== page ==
Amidst the tragic news coming out of Australia due to the catastrophic fires that have caused great harm and death to many thousands of people and nearly half a billion animals, Zoo Miami is elated to announce some good news that is directly connected to the ravished continent.
For the third time in the zoo’s history and the first time in over 28 years, a surviving koala has been born at the zoo!! Though the actual “birth” took place on May 30th of last year, it was only yesterday that the joey (baby koala) first came completely out of the pouch! Because koalas are marsupials, they have a very short pregnancy (around 30 days) and when the baby is born, it is practically in an embryonic state, totally hairless, with non-developed eyes, tiny limbs, and the size of a bumblebee. Immediately after being born, the joey makes a difficult journey as it instinctively crawls into the mother’s pouch where it remains for approximately 6 months, continuing to develop, before emerging when it actually looks like a baby koala. Those 6 months are the most precarious of the infant’s life (Zoo Miami lost several joeys during this period in the past) so it is not until it finally emerges from the pouch and is strong and healthy that zoo staff can breathe a sigh of relief and truly celebrate!!!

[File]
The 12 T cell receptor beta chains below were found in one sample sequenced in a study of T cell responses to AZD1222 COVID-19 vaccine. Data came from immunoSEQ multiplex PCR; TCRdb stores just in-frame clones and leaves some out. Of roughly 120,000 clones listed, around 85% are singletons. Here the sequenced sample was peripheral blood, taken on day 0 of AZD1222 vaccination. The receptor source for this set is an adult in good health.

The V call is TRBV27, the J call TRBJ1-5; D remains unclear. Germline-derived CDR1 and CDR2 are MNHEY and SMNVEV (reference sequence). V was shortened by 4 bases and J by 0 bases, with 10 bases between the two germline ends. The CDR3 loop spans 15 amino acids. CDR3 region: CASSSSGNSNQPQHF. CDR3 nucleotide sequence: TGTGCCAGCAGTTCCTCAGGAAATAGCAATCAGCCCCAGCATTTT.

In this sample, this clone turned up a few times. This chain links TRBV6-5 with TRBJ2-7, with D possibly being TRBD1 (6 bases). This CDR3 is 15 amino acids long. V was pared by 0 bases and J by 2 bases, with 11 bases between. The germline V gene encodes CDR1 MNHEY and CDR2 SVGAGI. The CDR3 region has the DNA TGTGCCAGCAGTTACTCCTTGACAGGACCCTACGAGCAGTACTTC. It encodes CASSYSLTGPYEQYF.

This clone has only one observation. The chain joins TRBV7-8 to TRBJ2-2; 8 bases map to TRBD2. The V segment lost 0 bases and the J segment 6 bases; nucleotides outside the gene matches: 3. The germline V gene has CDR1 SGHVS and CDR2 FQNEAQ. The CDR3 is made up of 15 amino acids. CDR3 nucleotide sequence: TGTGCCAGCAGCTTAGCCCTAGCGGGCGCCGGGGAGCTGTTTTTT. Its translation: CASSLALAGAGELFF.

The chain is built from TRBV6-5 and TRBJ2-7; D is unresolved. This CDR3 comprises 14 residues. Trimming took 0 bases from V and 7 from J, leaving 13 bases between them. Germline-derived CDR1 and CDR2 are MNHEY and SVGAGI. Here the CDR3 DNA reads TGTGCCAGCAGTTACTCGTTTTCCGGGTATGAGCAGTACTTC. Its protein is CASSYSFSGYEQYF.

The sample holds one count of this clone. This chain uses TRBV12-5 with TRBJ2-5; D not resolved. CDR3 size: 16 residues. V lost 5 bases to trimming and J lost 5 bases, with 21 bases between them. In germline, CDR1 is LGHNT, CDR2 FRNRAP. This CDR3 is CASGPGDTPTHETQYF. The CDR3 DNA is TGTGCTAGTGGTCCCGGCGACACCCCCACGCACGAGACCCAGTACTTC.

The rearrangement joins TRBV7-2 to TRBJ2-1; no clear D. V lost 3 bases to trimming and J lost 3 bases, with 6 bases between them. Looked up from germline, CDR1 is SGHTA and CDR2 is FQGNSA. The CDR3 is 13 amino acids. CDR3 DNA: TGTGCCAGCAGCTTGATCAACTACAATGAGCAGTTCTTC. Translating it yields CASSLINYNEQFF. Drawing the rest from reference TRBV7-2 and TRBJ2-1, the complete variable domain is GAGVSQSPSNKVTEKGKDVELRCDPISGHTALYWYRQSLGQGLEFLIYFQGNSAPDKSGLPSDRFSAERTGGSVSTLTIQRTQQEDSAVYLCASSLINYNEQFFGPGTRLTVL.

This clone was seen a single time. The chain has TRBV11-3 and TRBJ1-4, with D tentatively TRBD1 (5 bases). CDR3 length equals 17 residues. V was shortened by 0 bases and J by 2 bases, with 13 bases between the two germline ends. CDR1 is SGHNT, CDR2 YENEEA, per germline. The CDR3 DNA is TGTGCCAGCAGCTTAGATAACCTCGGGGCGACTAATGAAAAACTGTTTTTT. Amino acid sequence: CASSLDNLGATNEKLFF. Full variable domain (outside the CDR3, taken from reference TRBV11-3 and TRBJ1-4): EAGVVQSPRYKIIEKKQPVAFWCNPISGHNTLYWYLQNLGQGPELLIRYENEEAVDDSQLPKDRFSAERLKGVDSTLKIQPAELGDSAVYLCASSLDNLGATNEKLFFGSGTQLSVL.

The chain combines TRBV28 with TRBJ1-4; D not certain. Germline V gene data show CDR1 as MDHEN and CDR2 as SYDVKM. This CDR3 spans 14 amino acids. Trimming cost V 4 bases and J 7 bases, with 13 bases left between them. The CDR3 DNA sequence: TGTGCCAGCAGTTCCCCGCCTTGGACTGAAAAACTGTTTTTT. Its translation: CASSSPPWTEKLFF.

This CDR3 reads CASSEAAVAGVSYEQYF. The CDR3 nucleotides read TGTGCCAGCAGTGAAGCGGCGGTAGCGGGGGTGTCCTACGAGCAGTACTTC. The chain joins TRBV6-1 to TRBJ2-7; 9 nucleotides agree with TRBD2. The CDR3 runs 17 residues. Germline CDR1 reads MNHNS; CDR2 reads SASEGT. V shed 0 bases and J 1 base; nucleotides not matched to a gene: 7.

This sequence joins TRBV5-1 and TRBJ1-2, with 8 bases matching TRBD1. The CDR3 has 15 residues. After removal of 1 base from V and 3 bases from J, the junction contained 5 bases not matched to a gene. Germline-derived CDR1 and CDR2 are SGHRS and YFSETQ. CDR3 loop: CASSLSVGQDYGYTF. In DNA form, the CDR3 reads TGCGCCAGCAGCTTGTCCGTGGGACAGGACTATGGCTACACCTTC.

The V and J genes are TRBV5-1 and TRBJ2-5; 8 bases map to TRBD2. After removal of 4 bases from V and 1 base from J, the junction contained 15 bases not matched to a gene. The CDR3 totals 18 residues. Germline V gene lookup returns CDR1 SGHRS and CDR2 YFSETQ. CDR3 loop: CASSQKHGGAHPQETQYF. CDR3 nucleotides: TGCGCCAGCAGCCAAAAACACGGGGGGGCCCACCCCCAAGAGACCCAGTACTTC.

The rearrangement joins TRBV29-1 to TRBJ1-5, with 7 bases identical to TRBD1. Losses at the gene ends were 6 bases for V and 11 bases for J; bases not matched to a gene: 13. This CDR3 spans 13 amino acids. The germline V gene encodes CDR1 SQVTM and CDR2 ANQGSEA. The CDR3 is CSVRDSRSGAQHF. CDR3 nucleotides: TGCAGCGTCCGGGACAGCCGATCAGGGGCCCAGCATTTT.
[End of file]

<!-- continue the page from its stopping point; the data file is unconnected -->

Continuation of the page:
The joey’s mother is “Rinny,” which is short for “Merindah koolawong” which are the Dharug aboriginal words for “beautiful” and “koala.” She is 4 years old and was born at the Riverbanks Zoo in South Carolina on October 21st, 2015. She arrived at Zoo Miami on September 21st, 2018 and this is her first baby!
The father is “Milo,” and he 8 years old and was born at the San Diego Zoo on July 2, 2011. He arrived at Zoo Miami on May 3rd, 2016 and this is also his first baby!
Though Zoo Miami are still not certain of the sex of the joey, because of what is happening in Australia, zoo staff, in collaboration with the Gail S. Posner Trust, and Sanford J. Schlesinger, Trustee, principal patrons of the Koala Exhibit, have decided to name the infant, “Hope.” It is Miami's desire that this baby koala will help to bring a small ray of hope to all that are suffering in Australia and be a symbol for a positive future for the priceless wildlife that lives there. In addition, Zoo Miami will be making a $10,000 donation to the Zoos Victoria Bushfire Emergency Wildlife Fund in support of the herculean efforts being undertaken to safe the countless animals being affected by this disaster. Others interested in supporting this effort can make donations by clicking on https://www.zoo.org.au/fire-fund/ or directly to the Zoo Miami Foundation at www.zoomiami.org/donate and stipulate “Australia” in the memo section. Those funds will be added to the initial $10,000 donation made through the Zoo Miami Conservation Fund.